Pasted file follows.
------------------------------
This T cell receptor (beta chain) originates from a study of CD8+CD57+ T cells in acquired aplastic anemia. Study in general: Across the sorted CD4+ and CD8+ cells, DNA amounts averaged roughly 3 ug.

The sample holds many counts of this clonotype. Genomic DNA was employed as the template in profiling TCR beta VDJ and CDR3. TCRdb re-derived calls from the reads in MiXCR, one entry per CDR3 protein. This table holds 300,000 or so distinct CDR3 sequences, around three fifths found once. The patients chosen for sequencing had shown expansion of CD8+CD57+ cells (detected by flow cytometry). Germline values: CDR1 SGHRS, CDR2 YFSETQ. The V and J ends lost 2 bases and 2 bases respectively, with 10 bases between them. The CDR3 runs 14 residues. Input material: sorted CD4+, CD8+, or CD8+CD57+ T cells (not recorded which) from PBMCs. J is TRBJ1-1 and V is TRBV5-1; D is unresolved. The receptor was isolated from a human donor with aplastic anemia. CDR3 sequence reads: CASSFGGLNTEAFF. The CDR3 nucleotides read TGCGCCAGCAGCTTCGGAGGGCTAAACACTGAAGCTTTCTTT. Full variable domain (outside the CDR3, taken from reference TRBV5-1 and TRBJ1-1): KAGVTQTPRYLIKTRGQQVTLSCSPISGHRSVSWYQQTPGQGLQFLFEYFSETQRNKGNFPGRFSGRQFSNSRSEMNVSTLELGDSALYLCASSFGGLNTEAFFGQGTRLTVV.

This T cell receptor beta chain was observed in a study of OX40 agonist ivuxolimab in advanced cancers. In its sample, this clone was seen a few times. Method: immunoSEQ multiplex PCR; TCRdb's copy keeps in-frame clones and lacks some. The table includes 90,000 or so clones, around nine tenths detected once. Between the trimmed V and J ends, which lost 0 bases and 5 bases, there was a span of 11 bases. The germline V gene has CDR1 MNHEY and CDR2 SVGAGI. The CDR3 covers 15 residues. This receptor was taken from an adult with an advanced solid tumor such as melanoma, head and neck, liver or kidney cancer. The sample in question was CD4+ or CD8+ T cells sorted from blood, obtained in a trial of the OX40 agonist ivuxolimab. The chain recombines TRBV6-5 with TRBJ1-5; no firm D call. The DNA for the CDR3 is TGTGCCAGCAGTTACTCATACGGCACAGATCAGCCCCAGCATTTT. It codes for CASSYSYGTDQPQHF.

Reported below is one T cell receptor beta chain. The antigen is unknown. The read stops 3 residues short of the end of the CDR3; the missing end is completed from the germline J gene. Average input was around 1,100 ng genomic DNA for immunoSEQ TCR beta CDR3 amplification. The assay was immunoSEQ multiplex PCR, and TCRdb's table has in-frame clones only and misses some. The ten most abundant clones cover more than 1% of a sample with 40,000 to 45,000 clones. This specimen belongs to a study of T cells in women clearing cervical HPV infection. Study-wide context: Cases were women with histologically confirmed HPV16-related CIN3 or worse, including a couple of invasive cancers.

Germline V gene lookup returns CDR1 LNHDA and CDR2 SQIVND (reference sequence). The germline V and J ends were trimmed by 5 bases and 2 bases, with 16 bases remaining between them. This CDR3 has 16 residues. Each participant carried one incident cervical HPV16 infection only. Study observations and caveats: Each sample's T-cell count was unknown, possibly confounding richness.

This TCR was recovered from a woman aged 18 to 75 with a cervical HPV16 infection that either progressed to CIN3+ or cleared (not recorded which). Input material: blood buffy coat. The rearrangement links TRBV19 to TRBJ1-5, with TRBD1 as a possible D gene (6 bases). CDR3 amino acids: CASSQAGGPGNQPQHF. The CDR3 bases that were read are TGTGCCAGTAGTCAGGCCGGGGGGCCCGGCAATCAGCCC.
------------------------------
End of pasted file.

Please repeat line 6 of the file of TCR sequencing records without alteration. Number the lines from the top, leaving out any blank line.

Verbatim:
This TCR was recovered from a woman aged 18 to 75 with a cervical HPV16 infection that either progressed to CIN3+ or cleared (not recorded which). Input material: blood buffy coat. The rearrangement links TRBV19 to TRBJ1-5, with TRBD1 as a possible D gene (6 bases). CDR3 amino acids: CASSQAGGPGNQPQHF. The CDR3 bases that were read are TGTGCCAGTAGTCAGGCCGGGGGGCCCGGCAATCAGCCC.